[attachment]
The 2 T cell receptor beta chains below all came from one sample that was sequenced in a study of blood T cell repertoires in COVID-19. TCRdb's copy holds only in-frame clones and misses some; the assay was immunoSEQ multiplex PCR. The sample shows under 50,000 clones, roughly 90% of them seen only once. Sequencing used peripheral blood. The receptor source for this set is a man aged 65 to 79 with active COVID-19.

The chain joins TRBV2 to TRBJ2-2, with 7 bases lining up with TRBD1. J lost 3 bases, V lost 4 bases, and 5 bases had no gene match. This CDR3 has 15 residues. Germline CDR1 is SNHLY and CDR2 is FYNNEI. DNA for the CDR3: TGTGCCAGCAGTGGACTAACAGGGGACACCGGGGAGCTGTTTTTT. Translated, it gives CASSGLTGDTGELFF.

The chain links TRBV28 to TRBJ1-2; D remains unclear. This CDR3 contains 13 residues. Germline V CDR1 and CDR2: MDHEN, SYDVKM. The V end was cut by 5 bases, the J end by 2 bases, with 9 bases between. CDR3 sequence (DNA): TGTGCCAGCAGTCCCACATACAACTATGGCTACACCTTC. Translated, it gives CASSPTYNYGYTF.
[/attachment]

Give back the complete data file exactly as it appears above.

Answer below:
The 2 T cell receptor beta chains below all came from one sample that was sequenced in a study of blood T cell repertoires in COVID-19. TCRdb's copy holds only in-frame clones and misses some; the assay was immunoSEQ multiplex PCR. The sample shows under 50,000 clones, roughly 90% of them seen only once. Sequencing used peripheral blood. The receptor source for this set is a man aged 65 to 79 with active COVID-19.

The chain joins TRBV2 to TRBJ2-2, with 7 bases lining up with TRBD1. J lost 3 bases, V lost 4 bases, and 5 bases had no gene match. This CDR3 has 15 residues. Germline CDR1 is SNHLY and CDR2 is FYNNEI. DNA for the CDR3: TGTGCCAGCAGTGGACTAACAGGGGACACCGGGGAGCTGTTTTTT. Translated, it gives CASSGLTGDTGELFF.

The chain links TRBV28 to TRBJ1-2; D remains unclear. This CDR3 contains 13 residues. Germline V CDR1 and CDR2: MDHEN, SYDVKM. The V end was cut by 5 bases, the J end by 2 bases, with 9 bases between. CDR3 sequence (DNA): TGTGCCAGCAGTCCCACATACAACTATGGCTACACCTTC. Translated, it gives CASSPTYNYGYTF.